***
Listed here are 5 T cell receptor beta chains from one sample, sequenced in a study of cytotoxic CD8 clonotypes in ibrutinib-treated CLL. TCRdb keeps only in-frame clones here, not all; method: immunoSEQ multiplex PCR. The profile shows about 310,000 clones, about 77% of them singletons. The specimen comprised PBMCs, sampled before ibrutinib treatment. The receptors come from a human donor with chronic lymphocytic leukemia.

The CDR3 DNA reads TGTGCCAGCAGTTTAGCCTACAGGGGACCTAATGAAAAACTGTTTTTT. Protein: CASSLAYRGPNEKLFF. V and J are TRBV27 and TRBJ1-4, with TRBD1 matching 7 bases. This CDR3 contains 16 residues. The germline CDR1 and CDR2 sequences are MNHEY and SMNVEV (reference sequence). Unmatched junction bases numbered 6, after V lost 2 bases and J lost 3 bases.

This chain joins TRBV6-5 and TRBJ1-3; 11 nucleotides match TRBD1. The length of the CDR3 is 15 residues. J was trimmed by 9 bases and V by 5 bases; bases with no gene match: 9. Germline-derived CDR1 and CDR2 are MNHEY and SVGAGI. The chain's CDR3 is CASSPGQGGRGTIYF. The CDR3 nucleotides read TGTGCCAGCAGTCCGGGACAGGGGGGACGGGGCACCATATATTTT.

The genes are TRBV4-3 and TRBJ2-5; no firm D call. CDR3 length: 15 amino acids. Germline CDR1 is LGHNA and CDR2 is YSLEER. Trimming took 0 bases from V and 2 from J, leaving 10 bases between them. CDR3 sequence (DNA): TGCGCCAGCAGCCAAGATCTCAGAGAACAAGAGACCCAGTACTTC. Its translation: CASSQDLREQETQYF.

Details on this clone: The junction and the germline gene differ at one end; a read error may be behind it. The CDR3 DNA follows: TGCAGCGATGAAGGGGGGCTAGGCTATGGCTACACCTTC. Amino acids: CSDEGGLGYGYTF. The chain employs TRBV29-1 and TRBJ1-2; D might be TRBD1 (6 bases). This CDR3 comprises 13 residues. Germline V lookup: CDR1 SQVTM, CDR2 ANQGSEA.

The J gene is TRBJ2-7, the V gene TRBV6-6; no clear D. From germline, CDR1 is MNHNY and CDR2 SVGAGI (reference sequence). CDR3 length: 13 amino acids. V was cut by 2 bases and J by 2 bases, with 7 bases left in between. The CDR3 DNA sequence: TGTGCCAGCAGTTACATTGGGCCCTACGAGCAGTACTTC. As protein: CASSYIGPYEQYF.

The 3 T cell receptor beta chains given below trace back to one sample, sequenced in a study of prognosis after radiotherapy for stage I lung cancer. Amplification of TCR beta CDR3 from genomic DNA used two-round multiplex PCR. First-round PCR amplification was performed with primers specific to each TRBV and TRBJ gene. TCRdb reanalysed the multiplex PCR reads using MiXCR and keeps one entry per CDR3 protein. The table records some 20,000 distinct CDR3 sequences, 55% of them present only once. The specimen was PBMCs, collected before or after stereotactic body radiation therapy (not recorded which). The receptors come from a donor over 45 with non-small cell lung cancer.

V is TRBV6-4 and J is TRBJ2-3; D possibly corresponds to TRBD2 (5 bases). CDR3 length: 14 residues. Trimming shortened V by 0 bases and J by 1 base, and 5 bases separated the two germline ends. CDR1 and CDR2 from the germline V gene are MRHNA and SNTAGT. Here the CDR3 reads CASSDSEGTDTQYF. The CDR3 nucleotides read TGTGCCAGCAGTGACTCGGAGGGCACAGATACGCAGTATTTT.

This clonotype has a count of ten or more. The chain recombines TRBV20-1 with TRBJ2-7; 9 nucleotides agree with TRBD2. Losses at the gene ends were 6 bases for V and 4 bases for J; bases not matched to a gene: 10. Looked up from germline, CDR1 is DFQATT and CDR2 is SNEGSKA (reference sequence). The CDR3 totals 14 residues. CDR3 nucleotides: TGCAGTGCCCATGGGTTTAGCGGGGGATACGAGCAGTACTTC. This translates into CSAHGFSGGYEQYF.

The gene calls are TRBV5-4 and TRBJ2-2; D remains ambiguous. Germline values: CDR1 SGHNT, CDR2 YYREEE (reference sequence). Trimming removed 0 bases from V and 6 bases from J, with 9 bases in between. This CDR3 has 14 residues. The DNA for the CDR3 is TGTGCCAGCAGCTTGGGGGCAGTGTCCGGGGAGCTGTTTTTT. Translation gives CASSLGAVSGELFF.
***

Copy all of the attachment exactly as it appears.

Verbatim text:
Listed here are 5 T cell receptor beta chains from one sample, sequenced in a study of cytotoxic CD8 clonotypes in ibrutinib-treated CLL. TCRdb keeps only in-frame clones here, not all; method: immunoSEQ multiplex PCR. The profile shows about 310,000 clones, about 77% of them singletons. The specimen comprised PBMCs, sampled before ibrutinib treatment. The receptors come from a human donor with chronic lymphocytic leukemia.

The CDR3 DNA reads TGTGCCAGCAGTTTAGCCTACAGGGGACCTAATGAAAAACTGTTTTTT. Protein: CASSLAYRGPNEKLFF. V and J are TRBV27 and TRBJ1-4, with TRBD1 matching 7 bases. This CDR3 contains 16 residues. The germline CDR1 and CDR2 sequences are MNHEY and SMNVEV (reference sequence). Unmatched junction bases numbered 6, after V lost 2 bases and J lost 3 bases.

This chain joins TRBV6-5 and TRBJ1-3; 11 nucleotides match TRBD1. The length of the CDR3 is 15 residues. J was trimmed by 9 bases and V by 5 bases; bases with no gene match: 9. Germline-derived CDR1 and CDR2 are MNHEY and SVGAGI. The chain's CDR3 is CASSPGQGGRGTIYF. The CDR3 nucleotides read TGTGCCAGCAGTCCGGGACAGGGGGGACGGGGCACCATATATTTT.

The genes are TRBV4-3 and TRBJ2-5; no firm D call. CDR3 length: 15 amino acids. Germline CDR1 is LGHNA and CDR2 is YSLEER. Trimming took 0 bases from V and 2 from J, leaving 10 bases between them. CDR3 sequence (DNA): TGCGCCAGCAGCCAAGATCTCAGAGAACAAGAGACCCAGTACTTC. Its translation: CASSQDLREQETQYF.

Details on this clone: The junction and the germline gene differ at one end; a read error may be behind it. The CDR3 DNA follows: TGCAGCGATGAAGGGGGGCTAGGCTATGGCTACACCTTC. Amino acids: CSDEGGLGYGYTF. The chain employs TRBV29-1 and TRBJ1-2; D might be TRBD1 (6 bases). This CDR3 comprises 13 residues. Germline V lookup: CDR1 SQVTM, CDR2 ANQGSEA.

The J gene is TRBJ2-7, the V gene TRBV6-6; no clear D. From germline, CDR1 is MNHNY and CDR2 SVGAGI (reference sequence). CDR3 length: 13 amino acids. V was cut by 2 bases and J by 2 bases, with 7 bases left in between. The CDR3 DNA sequence: TGTGCCAGCAGTTACATTGGGCCCTACGAGCAGTACTTC. As protein: CASSYIGPYEQYF.

The 3 T cell receptor beta chains given below trace back to one sample, sequenced in a study of prognosis after radiotherapy for stage I lung cancer. Amplification of TCR beta CDR3 from genomic DNA used two-round multiplex PCR. First-round PCR amplification was performed with primers specific to each TRBV and TRBJ gene. TCRdb reanalysed the multiplex PCR reads using MiXCR and keeps one entry per CDR3 protein. The table records some 20,000 distinct CDR3 sequences, 55% of them present only once. The specimen was PBMCs, collected before or after stereotactic body radiation therapy (not recorded which). The receptors come from a donor over 45 with non-small cell lung cancer.

V is TRBV6-4 and J is TRBJ2-3; D possibly corresponds to TRBD2 (5 bases). CDR3 length: 14 residues. Trimming shortened V by 0 bases and J by 1 base, and 5 bases separated the two germline ends. CDR1 and CDR2 from the germline V gene are MRHNA and SNTAGT. Here the CDR3 reads CASSDSEGTDTQYF. The CDR3 nucleotides read TGTGCCAGCAGTGACTCGGAGGGCACAGATACGCAGTATTTT.

This clonotype has a count of ten or more. The chain recombines TRBV20-1 with TRBJ2-7; 9 nucleotides agree with TRBD2. Losses at the gene ends were 6 bases for V and 4 bases for J; bases not matched to a gene: 10. Looked up from germline, CDR1 is DFQATT and CDR2 is SNEGSKA (reference sequence). The CDR3 totals 14 residues. CDR3 nucleotides: TGCAGTGCCCATGGGTTTAGCGGGGGATACGAGCAGTACTTC. This translates into CSAHGFSGGYEQYF.

The gene calls are TRBV5-4 and TRBJ2-2; D remains ambiguous. Germline values: CDR1 SGHNT, CDR2 YYREEE (reference sequence). Trimming removed 0 bases from V and 6 bases from J, with 9 bases in between. This CDR3 has 14 residues. The DNA for the CDR3 is TGTGCCAGCAGCTTGGGGGCAGTGTCCGGGGAGCTGTTTTTT. Translation gives CASSLGAVSGELFF.